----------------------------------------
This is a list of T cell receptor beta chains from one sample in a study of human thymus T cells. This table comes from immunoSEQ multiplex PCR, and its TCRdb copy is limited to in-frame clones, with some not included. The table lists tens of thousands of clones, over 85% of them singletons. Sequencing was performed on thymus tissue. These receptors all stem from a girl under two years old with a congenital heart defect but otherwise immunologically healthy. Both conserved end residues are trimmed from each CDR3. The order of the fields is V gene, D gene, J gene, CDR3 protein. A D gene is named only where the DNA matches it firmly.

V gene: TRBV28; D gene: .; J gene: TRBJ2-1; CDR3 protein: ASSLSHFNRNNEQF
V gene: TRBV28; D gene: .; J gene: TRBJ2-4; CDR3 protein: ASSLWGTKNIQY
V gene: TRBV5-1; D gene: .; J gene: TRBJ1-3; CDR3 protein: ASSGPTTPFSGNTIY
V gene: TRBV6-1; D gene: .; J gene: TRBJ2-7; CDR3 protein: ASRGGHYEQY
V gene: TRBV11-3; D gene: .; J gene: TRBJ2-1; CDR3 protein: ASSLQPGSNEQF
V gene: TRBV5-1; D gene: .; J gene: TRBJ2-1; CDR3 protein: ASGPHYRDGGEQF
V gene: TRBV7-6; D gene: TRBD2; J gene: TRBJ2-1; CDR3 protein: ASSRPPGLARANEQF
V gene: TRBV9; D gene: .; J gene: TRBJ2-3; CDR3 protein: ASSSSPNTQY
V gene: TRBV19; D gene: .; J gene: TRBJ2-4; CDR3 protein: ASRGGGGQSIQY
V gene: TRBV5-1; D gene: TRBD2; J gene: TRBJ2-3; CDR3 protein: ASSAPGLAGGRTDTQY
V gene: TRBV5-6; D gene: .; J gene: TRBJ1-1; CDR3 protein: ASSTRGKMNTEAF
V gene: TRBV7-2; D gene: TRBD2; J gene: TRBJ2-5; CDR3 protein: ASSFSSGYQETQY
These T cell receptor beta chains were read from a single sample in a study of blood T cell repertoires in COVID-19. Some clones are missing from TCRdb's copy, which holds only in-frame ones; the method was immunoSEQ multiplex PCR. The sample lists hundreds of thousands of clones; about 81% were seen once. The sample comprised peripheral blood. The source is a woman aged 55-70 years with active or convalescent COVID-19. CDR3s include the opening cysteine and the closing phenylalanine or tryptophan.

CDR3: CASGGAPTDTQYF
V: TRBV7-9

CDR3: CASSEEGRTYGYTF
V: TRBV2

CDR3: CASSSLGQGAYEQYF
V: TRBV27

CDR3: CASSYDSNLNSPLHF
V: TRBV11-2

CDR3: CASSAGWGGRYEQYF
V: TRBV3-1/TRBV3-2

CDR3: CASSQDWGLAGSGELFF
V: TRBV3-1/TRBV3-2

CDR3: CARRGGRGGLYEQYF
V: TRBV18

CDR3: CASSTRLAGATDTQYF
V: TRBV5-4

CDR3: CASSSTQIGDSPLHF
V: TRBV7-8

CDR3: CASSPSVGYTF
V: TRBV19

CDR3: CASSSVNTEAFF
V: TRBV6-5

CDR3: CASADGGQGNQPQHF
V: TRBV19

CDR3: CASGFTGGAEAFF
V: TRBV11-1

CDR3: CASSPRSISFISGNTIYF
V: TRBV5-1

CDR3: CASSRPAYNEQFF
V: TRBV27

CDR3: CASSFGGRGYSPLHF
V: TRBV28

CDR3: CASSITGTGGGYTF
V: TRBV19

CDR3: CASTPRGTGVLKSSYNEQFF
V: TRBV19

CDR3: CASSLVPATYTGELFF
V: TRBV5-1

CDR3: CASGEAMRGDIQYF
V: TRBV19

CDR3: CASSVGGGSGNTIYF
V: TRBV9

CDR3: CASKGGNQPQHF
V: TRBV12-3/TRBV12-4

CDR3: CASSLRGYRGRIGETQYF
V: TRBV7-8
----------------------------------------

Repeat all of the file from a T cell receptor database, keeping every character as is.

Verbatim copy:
This is a list of T cell receptor beta chains from one sample in a study of human thymus T cells. This table comes from immunoSEQ multiplex PCR, and its TCRdb copy is limited to in-frame clones, with some not included. The table lists tens of thousands of clones, over 85% of them singletons. Sequencing was performed on thymus tissue. These receptors all stem from a girl under two years old with a congenital heart defect but otherwise immunologically healthy. Both conserved end residues are trimmed from each CDR3. The order of the fields is V gene, D gene, J gene, CDR3 protein. A D gene is named only where the DNA matches it firmly.

V gene: TRBV28; D gene: .; J gene: TRBJ2-1; CDR3 protein: ASSLSHFNRNNEQF
V gene: TRBV28; D gene: .; J gene: TRBJ2-4; CDR3 protein: ASSLWGTKNIQY
V gene: TRBV5-1; D gene: .; J gene: TRBJ1-3; CDR3 protein: ASSGPTTPFSGNTIY
V gene: TRBV6-1; D gene: .; J gene: TRBJ2-7; CDR3 protein: ASRGGHYEQY
V gene: TRBV11-3; D gene: .; J gene: TRBJ2-1; CDR3 protein: ASSLQPGSNEQF
V gene: TRBV5-1; D gene: .; J gene: TRBJ2-1; CDR3 protein: ASGPHYRDGGEQF
V gene: TRBV7-6; D gene: TRBD2; J gene: TRBJ2-1; CDR3 protein: ASSRPPGLARANEQF
V gene: TRBV9; D gene: .; J gene: TRBJ2-3; CDR3 protein: ASSSSPNTQY
V gene: TRBV19; D gene: .; J gene: TRBJ2-4; CDR3 protein: ASRGGGGQSIQY
V gene: TRBV5-1; D gene: TRBD2; J gene: TRBJ2-3; CDR3 protein: ASSAPGLAGGRTDTQY
V gene: TRBV5-6; D gene: .; J gene: TRBJ1-1; CDR3 protein: ASSTRGKMNTEAF
V gene: TRBV7-2; D gene: TRBD2; J gene: TRBJ2-5; CDR3 protein: ASSFSSGYQETQY
These T cell receptor beta chains were read from a single sample in a study of blood T cell repertoires in COVID-19. Some clones are missing from TCRdb's copy, which holds only in-frame ones; the method was immunoSEQ multiplex PCR. The sample lists hundreds of thousands of clones; about 81% were seen once. The sample comprised peripheral blood. The source is a woman aged 55-70 years with active or convalescent COVID-19. CDR3s include the opening cysteine and the closing phenylalanine or tryptophan.

CDR3: CASGGAPTDTQYF
V: TRBV7-9

CDR3: CASSEEGRTYGYTF
V: TRBV2

CDR3: CASSSLGQGAYEQYF
V: TRBV27

CDR3: CASSYDSNLNSPLHF
V: TRBV11-2

CDR3: CASSAGWGGRYEQYF
V: TRBV3-1/TRBV3-2

CDR3: CASSQDWGLAGSGELFF
V: TRBV3-1/TRBV3-2

CDR3: CARRGGRGGLYEQYF
V: TRBV18

CDR3: CASSTRLAGATDTQYF
V: TRBV5-4

CDR3: CASSSTQIGDSPLHF
V: TRBV7-8

CDR3: CASSPSVGYTF
V: TRBV19

CDR3: CASSSVNTEAFF
V: TRBV6-5

CDR3: CASADGGQGNQPQHF
V: TRBV19

CDR3: CASGFTGGAEAFF
V: TRBV11-1

CDR3: CASSPRSISFISGNTIYF
V: TRBV5-1

CDR3: CASSRPAYNEQFF
V: TRBV27

CDR3: CASSFGGRGYSPLHF
V: TRBV28

CDR3: CASSITGTGGGYTF
V: TRBV19

CDR3: CASTPRGTGVLKSSYNEQFF
V: TRBV19

CDR3: CASSLVPATYTGELFF
V: TRBV5-1

CDR3: CASGEAMRGDIQYF
V: TRBV19

CDR3: CASSVGGGSGNTIYF
V: TRBV9

CDR3: CASKGGNQPQHF
V: TRBV12-3/TRBV12-4

CDR3: CASSLRGYRGRIGETQYF
V: TRBV7-8